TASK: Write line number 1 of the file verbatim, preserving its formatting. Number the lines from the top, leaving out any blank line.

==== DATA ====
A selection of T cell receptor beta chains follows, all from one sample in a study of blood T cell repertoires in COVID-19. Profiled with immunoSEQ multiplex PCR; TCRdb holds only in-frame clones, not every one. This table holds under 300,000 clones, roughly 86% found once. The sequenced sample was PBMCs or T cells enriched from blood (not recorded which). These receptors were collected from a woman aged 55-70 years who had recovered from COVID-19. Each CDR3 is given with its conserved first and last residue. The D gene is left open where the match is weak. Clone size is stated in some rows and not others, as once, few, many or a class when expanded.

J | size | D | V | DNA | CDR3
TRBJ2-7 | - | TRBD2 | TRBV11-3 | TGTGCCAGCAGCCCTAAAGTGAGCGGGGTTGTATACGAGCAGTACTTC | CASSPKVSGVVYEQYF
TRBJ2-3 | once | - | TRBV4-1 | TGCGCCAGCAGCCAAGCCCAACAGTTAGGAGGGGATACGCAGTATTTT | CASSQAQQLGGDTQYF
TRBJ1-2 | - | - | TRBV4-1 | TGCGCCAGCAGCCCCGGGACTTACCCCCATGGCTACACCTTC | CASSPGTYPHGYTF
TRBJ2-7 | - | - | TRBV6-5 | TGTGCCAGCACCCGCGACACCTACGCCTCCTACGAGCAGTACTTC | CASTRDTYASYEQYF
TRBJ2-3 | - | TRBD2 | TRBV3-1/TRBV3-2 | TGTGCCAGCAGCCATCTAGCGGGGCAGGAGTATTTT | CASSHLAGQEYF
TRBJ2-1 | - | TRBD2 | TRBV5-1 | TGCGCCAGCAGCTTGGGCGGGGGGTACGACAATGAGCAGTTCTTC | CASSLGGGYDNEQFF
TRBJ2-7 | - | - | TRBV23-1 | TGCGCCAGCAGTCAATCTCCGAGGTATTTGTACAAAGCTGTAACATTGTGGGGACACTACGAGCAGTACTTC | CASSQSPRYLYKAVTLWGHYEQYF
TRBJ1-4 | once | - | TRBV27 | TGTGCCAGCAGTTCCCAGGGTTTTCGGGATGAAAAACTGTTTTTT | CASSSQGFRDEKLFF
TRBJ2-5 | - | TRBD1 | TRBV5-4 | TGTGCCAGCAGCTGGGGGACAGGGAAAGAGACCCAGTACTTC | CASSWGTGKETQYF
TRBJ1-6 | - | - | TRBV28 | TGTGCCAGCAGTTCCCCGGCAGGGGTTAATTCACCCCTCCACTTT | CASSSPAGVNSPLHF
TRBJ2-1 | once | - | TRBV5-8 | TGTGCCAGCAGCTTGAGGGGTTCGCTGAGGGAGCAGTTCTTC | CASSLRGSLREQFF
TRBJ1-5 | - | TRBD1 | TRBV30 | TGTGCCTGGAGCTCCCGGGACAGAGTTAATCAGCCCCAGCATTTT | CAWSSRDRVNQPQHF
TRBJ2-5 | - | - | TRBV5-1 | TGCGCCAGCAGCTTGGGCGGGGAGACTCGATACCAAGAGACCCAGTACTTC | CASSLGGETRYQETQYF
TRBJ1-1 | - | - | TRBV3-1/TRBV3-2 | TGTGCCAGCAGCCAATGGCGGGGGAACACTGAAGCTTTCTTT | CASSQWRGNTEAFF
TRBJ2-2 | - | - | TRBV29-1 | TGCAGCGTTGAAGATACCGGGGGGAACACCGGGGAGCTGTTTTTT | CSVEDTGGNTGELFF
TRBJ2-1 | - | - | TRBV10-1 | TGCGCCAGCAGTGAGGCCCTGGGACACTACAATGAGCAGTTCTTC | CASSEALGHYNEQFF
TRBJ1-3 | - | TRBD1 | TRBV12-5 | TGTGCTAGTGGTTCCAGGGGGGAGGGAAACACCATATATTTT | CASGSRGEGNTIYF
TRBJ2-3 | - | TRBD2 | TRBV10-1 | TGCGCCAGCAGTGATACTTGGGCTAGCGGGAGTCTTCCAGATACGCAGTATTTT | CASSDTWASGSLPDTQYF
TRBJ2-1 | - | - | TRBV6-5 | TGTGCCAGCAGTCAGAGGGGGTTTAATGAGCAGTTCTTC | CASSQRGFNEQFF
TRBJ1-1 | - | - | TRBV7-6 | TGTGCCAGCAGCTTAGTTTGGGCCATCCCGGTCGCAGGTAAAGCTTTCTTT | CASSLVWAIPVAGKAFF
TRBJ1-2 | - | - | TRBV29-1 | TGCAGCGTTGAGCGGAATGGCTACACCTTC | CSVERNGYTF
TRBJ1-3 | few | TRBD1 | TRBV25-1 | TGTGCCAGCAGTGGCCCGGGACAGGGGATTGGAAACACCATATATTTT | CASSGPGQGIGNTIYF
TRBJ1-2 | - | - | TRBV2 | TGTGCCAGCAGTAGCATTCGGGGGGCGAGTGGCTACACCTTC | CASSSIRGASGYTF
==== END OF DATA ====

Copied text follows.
A selection of T cell receptor beta chains follows, all from one sample in a study of blood T cell repertoires in COVID-19. Profiled with immunoSEQ multiplex PCR; TCRdb holds only in-frame clones, not every one. This table holds under 300,000 clones, roughly 86% found once. The sequenced sample was PBMCs or T cells enriched from blood (not recorded which). These receptors were collected from a woman aged 55-70 years who had recovered from COVID-19. Each CDR3 is given with its conserved first and last residue. The D gene is left open where the match is weak. Clone size is stated in some rows and not others, as once, few, many or a class when expanded.